Words: Kelsey Trevan
Photos: Dylan Martin

If there’s one thing that you can count on, it’s that the Melbourne fans will come out to see live music regardless of the weather. That was definitely the case last night as Newcastle punk band Trophy Eyes closed out the Australian leg of their ‘American Dream’ tour at Melbourne’s Forum Theatre. It’s steadily raining as the queue begins to build, the complete opposite of the brilliant sunshine and 28 degrees we had yesterday, but that’s not stopping anyone.

First up is Sydney four-piece indie-rock outfit STUMPS and the first thing that comes to mind is, “Who are these well-dressed fellows?” Vocalist Kyle Fisher, bassist Merrick Powell, guitarist Michael Sacco and drummer Jonny Dolan are not only well dressed, but they sound great as well. First impressions of their sound is a combination of The Maine and The Brobecks, with a little bit of The Smiths and Radiohead thrown in. Even though there’s only a small crowd so far, they’re extremely vocal right from the get-go and STUMPS are shown the love. STUMPS have seemingly come out of nowhere but are getting a lot of notice already and I look forward to getting to see them again.

The 70’s Britpop influences carried on to the next artist, Tasmania’s Maddy Jane. Dressed like Janis Joplin in a gorgeous dull-orange jumpsuit, Jane also sounded like Janis Joplin. There was also a little bit of Lily Allen, if Lily Allen was an indie-rocker and Australian. For a crowd that was very male heavy, Jane was incredibly well received and thoroughly enjoyable. STUMPS got us ready to dance, and then Maddy Jane and her band continued to bring the dance vibes. Jane gave a highly energetic performance, absolutely rocked and is incredibly flamboyant as a frontwoman. As far as rock frontwomen go, Jane is definitely up there with some of the best going around at the moment and could definitely stand up against other female rockers like Halestrom’s Lzzy Hale, and Taylor Momsen of The Pretty Reckless.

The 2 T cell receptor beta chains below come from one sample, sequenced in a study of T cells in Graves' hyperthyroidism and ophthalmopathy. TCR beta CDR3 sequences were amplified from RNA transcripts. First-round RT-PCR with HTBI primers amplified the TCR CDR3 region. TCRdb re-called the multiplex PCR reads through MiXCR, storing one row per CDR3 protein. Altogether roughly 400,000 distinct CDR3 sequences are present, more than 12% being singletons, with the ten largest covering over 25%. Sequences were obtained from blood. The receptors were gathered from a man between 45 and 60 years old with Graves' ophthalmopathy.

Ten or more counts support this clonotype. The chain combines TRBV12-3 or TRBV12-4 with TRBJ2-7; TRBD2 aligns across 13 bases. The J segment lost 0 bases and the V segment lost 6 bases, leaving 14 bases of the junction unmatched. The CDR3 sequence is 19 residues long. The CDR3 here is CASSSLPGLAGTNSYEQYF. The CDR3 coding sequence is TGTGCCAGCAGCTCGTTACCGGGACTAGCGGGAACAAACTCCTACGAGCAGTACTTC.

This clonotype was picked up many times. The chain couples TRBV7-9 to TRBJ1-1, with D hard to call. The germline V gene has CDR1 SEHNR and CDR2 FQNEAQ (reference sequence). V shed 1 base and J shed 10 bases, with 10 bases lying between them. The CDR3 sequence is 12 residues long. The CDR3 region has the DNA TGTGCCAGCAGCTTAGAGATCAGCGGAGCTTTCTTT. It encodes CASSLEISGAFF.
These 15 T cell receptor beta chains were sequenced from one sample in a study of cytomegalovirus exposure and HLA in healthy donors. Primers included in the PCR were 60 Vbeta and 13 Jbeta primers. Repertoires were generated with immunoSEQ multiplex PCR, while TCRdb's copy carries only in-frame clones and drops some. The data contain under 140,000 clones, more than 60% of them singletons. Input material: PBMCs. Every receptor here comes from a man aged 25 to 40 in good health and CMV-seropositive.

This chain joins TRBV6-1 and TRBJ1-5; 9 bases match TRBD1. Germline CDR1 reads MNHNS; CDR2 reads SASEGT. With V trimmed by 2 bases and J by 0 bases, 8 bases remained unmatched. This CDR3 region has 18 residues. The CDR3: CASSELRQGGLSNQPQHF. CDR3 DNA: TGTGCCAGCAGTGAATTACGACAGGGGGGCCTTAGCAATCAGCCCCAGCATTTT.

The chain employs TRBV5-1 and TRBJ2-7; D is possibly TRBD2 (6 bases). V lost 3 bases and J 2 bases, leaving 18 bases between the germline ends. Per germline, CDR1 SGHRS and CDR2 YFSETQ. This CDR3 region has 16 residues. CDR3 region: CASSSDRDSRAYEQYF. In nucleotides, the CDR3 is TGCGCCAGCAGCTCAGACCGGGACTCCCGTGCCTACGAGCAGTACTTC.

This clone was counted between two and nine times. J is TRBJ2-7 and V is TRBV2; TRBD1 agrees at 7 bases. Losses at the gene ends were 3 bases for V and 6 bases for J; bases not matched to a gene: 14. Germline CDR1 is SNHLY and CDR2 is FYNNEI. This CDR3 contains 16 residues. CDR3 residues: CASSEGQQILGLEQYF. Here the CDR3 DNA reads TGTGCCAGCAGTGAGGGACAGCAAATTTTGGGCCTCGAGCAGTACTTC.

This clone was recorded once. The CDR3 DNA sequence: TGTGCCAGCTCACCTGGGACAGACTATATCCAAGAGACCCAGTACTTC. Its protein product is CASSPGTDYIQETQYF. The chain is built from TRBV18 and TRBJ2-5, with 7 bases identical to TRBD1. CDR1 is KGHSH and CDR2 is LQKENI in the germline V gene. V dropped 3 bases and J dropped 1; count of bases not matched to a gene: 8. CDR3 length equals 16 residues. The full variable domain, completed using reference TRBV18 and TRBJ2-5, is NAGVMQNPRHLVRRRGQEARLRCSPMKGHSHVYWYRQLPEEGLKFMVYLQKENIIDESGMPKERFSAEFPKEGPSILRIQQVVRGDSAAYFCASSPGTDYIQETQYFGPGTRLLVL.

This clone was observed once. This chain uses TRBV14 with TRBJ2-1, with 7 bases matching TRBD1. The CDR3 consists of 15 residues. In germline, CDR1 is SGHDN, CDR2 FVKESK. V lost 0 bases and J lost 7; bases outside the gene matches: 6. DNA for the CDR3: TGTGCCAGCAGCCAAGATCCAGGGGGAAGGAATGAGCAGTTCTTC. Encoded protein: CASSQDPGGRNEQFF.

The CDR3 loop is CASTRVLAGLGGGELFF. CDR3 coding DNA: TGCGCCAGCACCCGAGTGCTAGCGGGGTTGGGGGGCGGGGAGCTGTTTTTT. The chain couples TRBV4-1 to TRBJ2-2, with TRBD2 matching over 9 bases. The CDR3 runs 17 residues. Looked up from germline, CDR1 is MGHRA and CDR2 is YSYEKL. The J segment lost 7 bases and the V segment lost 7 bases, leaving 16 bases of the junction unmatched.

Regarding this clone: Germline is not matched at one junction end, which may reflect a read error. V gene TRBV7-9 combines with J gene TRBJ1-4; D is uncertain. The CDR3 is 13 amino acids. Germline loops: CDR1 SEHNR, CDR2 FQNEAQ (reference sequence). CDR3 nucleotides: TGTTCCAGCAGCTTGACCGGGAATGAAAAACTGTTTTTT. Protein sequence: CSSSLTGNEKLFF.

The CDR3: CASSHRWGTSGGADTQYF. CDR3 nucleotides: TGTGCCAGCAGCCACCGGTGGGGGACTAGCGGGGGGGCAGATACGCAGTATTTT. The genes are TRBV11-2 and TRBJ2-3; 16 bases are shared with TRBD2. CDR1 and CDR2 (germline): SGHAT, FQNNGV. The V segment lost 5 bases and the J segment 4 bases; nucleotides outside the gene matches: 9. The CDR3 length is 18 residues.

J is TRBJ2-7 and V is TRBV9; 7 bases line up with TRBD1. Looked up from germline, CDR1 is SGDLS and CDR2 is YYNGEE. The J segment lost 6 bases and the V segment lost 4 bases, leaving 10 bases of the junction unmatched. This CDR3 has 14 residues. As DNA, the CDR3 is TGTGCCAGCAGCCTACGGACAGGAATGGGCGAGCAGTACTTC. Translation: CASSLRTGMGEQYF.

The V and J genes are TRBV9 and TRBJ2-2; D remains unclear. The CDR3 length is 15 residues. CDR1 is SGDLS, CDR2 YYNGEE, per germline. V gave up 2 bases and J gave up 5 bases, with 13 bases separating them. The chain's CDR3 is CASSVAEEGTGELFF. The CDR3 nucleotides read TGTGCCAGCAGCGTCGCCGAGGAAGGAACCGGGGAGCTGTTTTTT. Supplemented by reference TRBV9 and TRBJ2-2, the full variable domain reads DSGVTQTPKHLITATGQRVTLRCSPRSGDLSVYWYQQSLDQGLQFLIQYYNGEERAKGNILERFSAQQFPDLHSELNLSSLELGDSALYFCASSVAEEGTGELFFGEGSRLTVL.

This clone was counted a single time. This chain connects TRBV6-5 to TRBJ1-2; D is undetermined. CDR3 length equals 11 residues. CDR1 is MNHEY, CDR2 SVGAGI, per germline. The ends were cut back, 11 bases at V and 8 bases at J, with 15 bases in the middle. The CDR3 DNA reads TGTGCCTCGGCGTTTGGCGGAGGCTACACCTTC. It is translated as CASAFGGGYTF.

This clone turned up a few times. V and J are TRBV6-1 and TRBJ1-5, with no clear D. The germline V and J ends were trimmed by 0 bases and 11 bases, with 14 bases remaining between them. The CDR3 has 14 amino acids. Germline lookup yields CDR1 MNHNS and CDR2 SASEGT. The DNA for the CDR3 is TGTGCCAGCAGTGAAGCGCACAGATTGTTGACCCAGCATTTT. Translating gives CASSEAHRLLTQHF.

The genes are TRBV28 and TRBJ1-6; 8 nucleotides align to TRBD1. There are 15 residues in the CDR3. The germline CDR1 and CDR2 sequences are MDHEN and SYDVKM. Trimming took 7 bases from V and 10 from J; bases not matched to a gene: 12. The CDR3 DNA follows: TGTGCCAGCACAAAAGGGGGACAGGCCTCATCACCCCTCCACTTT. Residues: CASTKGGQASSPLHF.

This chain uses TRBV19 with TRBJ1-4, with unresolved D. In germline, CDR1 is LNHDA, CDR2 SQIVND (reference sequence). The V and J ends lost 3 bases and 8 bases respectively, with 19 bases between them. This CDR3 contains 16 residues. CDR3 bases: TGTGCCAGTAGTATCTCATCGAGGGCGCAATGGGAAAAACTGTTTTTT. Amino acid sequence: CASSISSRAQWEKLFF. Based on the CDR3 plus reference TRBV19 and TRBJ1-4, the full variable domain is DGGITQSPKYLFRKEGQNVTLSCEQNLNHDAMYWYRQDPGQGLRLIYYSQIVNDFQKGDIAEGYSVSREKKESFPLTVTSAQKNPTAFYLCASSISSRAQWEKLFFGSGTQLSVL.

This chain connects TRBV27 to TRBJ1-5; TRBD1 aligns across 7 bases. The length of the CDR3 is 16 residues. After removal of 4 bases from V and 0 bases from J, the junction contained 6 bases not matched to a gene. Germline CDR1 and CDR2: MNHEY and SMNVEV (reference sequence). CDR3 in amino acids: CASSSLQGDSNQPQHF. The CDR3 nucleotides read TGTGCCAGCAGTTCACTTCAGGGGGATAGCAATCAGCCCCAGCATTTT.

Dear Seattle are up next and the crowd are already starting to get rowdy for these boys from Sydney’s Northern Beaches. Led by vocalist Brae Fisher, Dear Seattle are high energy right from the start. Guitarist Lachlan ‘Simmo’ Simpson, bassist Jeremy ‘Jez’ Baker and drummer Josh McKay play counterpoint to Fisher in terms of the energy of the band, and all four work as a tight and cohesive musical unit. Playing a mix of new and old songs, Dear Seattle also pulled out a brand new song that everyone was jumping and dancing to as the first few crowd-surfers made their appearance. There was a lot of comedic banter happening on the stage and as they launched into their second to last song, Maybe, McKay messed up the drums and Fisher was quick to turn around and laugh with him before they launched back into the song.

As the lights go down for the final time, Trophy Eyes begin to filter onto the stage. Bassist Jeremy Winchester, guitarists Kevin Cross and Andrew ‘Pokket’ Hallet, and drummer Blake Caruso come first and as suspension builds, vocalist John Floreani takes to the stage. The crowd have been thoroughly hyped up by the time Trophy Eyes take to the stage and there is not a moment throughout the 18 song set where people are not dancing, singing, jumping or crowd-surfing. The pure joy and excitement on the band’s faces is hard to miss and they throw back to the crowd as much energy as the crowd is giving them.

Before A Symphony of Crickets, Floreani stopped and asked everyone to get their phone torches out while he sang and played acoustic guitar and it was a beautiful sight to behold. The Forum is an absolutely gorgeous venue and it looked just that little bit more beautiful with a packed crowd lighting it up with their phones. After Friday Forever the stage went black and Trophy Eyes went off while the crowd chanted “One more song!” not quite ready for the show to be over just yet. As the chants quietened down, the band returned to the stage and Winchester stepped up to the mic and asked “You didn’t think we were actually done yet, did you?” and the band played two more songs the delight of the entire crowd. As Trophy Eyes wrapped up their last song they took their bows, and Kevin Cross decided the right way to end the tour was to smash his guitar into the ground neck first and shatter it into several pieces. Not a bad way to end an excellent night of quality Australian punk rock!

A Cotton Candy Sky
Lavender Bay
More Like You
Something Bigger Than This
Miming in the Choir
Heaven Sent
Breathe You In
Suicide Pact
Day Dreamer
Tip Toe
A Symphony Of Crickets
Friday Forever

You can Count on Me
I can Feel it Calling